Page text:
I have a supplier in New Jersey. Once I receive the steel, I’ll either forge it, or I will do a process called stock removal. From there, I would take it to heat treating, which is when the knife is heated to the critical temperature of 1,920 °F or 1,500 °F. After that, it begins changing the crystal structure inside the steel making it much harder, and it creates a stronger edge. After it's removed from the kiln, I dip it in oil, which shocks it and cools it quickly so that the knife will be hard, but very brittle, it’s almost like glass. If I were to take that knife and hit it against a table, it would probably snap in half at this stage of the process. The next step is called tempering. Tempering is a cooling method of taking the stress out of the steel. I’m baking it at a lower temperature, around 200 °F or 400 °F, for an hour or two to relieve the stress in the steel. Now I have a knife that is tough and has a high wear resistance. I can take that knife and put it in a vise, and bend it at a 90-degree angle
without it breaking, making it very durable.
GK: Have you passed all the quality specifications for your knives?
Yes, certain groups in the knife world test your knives. I am a member of the ABS, American Bladesmith's Society and I’ve passed all cut and bend tests.
GK: Tell us about your handles.
I use a lot of wood, especially maple burl which is the knot or the growth that comes off the side of the tree, the big knot part. I have a friend who customizes the block method for me. He’ll either dye it or stabilize it. I then take each block of wood and hold it up to God to see which one speaks to me. Each knife has its own personality. Another type of wood I use is Dymalux or Dymondwood. It’s veneered birch that’s compressed together like plywood. It's kept under high pressure with resin and glue,
so it's a really tough material. They use it making archery and gun stocks.
GK: Absolutely. I’m looking at them right now. They’re just fascinating. Tell us about the swirls and spirals on the blade. Is that a certain technique you do to develop that?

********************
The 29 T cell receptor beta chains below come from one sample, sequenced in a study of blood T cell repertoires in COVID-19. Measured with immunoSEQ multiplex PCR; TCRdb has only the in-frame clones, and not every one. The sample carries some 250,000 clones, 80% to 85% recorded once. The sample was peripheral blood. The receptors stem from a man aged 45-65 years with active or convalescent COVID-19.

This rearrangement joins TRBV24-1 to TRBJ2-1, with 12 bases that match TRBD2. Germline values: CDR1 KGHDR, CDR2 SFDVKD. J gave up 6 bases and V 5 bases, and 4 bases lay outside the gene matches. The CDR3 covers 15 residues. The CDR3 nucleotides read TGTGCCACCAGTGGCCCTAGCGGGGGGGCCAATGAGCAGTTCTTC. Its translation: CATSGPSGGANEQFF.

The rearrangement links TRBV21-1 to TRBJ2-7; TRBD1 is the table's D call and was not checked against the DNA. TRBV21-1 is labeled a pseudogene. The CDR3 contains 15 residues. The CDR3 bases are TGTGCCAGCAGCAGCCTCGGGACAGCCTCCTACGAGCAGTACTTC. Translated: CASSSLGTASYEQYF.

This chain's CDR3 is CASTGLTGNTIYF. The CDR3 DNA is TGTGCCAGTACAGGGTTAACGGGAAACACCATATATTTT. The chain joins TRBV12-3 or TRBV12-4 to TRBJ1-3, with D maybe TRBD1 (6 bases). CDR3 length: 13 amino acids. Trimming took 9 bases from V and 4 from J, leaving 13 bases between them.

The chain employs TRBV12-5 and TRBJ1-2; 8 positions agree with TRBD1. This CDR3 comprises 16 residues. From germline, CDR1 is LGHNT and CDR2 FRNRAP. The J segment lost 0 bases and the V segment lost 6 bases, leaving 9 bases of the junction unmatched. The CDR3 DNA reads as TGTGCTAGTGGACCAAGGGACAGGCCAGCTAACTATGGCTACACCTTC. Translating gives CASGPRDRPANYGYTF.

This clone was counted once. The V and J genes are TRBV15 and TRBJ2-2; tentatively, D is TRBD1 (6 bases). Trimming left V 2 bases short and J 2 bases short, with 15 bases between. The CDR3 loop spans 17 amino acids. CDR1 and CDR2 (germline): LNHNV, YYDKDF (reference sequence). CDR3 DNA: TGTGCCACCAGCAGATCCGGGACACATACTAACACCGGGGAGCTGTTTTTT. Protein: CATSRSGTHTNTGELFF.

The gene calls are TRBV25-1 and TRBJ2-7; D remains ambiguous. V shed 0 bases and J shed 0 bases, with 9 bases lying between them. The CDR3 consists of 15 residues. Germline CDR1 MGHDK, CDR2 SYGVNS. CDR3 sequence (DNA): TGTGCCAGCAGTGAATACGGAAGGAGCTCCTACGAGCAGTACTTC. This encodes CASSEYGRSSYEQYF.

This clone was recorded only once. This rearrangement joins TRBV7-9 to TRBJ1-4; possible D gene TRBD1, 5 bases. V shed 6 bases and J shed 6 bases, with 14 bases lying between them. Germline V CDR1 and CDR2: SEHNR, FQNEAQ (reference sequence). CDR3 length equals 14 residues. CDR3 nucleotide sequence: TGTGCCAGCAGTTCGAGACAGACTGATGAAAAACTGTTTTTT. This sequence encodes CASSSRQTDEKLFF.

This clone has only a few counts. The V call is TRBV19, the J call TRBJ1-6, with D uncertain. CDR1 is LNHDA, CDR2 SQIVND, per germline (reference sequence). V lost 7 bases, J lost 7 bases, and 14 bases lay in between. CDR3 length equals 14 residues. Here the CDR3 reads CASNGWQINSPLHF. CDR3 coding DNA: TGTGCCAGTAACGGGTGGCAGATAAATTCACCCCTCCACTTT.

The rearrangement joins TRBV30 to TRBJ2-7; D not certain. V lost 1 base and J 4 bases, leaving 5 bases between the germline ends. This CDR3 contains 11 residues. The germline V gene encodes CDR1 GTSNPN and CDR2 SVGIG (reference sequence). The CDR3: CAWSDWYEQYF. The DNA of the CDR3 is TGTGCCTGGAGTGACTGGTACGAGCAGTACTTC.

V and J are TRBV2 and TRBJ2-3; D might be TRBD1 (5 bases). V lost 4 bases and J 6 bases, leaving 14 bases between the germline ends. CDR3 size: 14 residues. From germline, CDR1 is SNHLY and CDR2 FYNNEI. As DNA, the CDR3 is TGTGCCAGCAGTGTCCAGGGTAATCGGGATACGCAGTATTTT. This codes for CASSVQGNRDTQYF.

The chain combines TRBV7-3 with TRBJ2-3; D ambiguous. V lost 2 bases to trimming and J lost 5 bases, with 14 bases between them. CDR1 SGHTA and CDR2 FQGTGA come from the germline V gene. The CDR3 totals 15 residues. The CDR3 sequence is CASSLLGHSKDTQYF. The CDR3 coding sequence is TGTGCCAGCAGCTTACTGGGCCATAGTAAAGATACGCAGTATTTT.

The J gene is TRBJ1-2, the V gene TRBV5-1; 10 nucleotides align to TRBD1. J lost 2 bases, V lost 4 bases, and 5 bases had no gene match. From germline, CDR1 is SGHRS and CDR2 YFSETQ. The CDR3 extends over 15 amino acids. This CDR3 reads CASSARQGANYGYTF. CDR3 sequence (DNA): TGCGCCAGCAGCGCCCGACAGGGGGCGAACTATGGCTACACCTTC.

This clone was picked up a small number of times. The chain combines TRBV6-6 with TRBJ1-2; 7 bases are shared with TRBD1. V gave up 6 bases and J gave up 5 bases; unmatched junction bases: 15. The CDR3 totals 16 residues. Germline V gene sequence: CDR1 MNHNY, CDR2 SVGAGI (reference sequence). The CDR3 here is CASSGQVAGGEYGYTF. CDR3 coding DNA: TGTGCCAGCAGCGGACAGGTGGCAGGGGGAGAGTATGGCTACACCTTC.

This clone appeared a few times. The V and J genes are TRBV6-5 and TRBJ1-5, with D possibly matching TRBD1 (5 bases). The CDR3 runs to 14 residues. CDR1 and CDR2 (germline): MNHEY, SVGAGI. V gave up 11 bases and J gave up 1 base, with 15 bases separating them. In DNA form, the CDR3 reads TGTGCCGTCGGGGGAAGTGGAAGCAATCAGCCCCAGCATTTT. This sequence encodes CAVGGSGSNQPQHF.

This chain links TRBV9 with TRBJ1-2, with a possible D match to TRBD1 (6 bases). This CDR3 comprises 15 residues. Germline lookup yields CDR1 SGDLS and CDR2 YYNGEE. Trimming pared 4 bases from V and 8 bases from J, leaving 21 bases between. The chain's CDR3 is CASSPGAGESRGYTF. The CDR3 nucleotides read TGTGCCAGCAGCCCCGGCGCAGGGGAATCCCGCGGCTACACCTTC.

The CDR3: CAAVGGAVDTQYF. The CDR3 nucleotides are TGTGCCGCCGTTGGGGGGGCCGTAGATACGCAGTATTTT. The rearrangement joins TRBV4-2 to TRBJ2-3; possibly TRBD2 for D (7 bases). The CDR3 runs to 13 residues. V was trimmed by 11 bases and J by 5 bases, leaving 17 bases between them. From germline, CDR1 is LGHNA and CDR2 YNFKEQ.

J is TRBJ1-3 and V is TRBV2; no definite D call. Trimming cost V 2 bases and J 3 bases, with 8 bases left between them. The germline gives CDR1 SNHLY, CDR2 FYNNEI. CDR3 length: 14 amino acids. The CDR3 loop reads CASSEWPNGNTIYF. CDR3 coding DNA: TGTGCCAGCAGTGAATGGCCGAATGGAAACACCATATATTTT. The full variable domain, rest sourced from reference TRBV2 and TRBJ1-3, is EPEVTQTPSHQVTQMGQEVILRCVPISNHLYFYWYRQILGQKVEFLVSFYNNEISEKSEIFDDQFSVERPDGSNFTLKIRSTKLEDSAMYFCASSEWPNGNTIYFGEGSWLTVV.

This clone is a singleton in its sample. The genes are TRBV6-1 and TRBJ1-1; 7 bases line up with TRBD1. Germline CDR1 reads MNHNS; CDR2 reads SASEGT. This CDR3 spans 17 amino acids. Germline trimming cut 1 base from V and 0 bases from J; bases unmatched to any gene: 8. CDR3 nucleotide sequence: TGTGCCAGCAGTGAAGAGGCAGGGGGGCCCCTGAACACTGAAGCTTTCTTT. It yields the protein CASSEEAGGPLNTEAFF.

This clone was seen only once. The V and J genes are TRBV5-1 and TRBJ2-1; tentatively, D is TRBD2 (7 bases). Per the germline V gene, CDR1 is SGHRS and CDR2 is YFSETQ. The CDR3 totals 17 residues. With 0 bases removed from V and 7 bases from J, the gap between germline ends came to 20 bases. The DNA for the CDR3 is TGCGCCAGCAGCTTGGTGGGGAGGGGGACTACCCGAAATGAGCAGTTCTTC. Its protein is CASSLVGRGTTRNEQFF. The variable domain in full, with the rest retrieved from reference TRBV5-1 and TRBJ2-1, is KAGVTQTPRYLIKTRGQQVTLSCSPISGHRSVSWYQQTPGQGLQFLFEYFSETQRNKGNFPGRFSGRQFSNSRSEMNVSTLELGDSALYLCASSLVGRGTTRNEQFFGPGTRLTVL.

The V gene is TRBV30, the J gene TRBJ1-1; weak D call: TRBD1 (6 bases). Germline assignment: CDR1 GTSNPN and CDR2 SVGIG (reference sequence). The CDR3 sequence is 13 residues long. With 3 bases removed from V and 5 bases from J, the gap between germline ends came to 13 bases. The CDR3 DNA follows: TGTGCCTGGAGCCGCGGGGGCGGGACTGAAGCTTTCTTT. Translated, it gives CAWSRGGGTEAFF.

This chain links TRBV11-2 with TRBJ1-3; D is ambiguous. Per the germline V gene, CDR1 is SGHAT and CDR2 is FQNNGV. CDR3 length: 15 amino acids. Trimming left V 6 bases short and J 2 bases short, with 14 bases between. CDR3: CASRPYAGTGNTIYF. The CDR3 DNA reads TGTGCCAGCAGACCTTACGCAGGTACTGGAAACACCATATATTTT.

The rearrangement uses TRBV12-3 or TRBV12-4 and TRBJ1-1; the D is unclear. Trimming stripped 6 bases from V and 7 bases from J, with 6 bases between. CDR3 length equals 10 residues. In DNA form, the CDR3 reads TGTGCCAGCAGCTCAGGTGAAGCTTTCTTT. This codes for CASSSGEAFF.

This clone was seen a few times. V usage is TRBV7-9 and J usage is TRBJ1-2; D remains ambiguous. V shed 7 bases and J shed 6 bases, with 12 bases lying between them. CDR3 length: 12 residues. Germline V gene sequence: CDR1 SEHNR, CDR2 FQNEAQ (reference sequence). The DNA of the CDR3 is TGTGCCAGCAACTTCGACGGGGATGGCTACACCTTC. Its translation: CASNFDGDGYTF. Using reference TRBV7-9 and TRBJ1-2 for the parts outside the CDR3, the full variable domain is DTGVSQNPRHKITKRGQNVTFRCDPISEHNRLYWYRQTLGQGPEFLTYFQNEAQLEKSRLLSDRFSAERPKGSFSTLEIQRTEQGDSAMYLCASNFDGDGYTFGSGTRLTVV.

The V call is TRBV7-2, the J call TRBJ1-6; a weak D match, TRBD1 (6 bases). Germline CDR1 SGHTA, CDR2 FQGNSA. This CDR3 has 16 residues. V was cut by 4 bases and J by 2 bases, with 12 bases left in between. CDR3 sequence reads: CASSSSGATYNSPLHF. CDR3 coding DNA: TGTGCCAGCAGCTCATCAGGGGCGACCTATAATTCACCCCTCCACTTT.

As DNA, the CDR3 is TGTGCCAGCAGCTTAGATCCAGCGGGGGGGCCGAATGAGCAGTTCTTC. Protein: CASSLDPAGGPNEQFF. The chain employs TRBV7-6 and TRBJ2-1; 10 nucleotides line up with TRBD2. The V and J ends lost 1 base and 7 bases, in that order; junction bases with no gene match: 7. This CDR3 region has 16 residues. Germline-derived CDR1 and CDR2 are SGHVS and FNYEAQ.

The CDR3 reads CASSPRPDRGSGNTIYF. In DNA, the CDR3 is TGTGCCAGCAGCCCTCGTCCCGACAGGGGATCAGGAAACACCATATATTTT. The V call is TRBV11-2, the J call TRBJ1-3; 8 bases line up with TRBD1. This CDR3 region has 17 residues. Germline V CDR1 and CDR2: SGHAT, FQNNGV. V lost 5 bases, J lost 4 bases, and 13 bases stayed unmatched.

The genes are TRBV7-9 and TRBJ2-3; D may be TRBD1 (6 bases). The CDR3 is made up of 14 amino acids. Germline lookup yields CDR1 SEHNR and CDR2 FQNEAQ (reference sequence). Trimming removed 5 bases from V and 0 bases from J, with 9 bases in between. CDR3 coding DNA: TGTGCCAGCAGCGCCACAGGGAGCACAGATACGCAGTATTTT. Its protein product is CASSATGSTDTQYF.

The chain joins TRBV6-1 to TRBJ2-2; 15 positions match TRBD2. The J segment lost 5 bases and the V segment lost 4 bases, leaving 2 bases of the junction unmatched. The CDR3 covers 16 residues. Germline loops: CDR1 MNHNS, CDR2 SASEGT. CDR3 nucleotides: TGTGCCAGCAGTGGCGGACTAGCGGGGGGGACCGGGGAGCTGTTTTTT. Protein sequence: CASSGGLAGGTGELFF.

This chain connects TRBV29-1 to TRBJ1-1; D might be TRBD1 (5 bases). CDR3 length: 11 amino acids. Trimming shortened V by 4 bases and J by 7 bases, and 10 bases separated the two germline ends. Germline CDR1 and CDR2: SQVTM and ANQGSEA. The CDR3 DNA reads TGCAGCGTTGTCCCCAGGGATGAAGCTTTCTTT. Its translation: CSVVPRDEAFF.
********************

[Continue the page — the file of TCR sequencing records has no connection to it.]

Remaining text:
That is called Damascus steel. It’s a layering technique to create different patterns in the steel. You start off with two different types of steel, one that has chromium, another that has a higher carbon content, and you will mix those two together. That’s how you achieve the contrast between dark and light. The steel that has more chromium or nickel will stay light, and the steel that has the higher carbon content will turn dark.
GK: Is this a Japanese method of how they make their knives?
GK: They say that the Japanese method of forging steel is impeccable.
GK: Can you talk about your oyster knife a little bit?
When I came up with the idea for the oyster knife, (the brew shucker), it was Christmas time. My family was all around shucking oysters. They would use screwdrivers; some would have butter knives, they all had different gadgets to pop oysters. My uncles, who would be drinking beer, were opening their bottles on the picnic table to remove their caps. A vision came to me, and I thought, “why not create a knife that could shuck oysters and open beer bottles?.”
GK: What kind of price range can chefs or knife enthusiasts expect?
The top price ranges from $240-$440 for an eight-inch chef knife. We have a three-knife Echo set for around $500. The full price list can be found on my website at: www.middletonmadeknives.com
GK: What can our readers expect from Middleton Made Knives in 2018?
I’ll be creating my own signature style of pocketknives, and I also have some other ideas in the kiln!
GK: Tell us about the pocket knives.
One of the pocket knives I have called Ajaani which is a Nigerian name which means the man that survives the struggle. It’s an
old-type of gentleman’s knife. I’ve seen a lot of tactical knives, and a lot of really tough, heavy knives. This one will be a dress-up knife that you can take to special occasions when you don’t want to have your heavy tactical knives in your jacket pocket or your pants! It will be light and will not weigh you down.
~ by Leo Bushey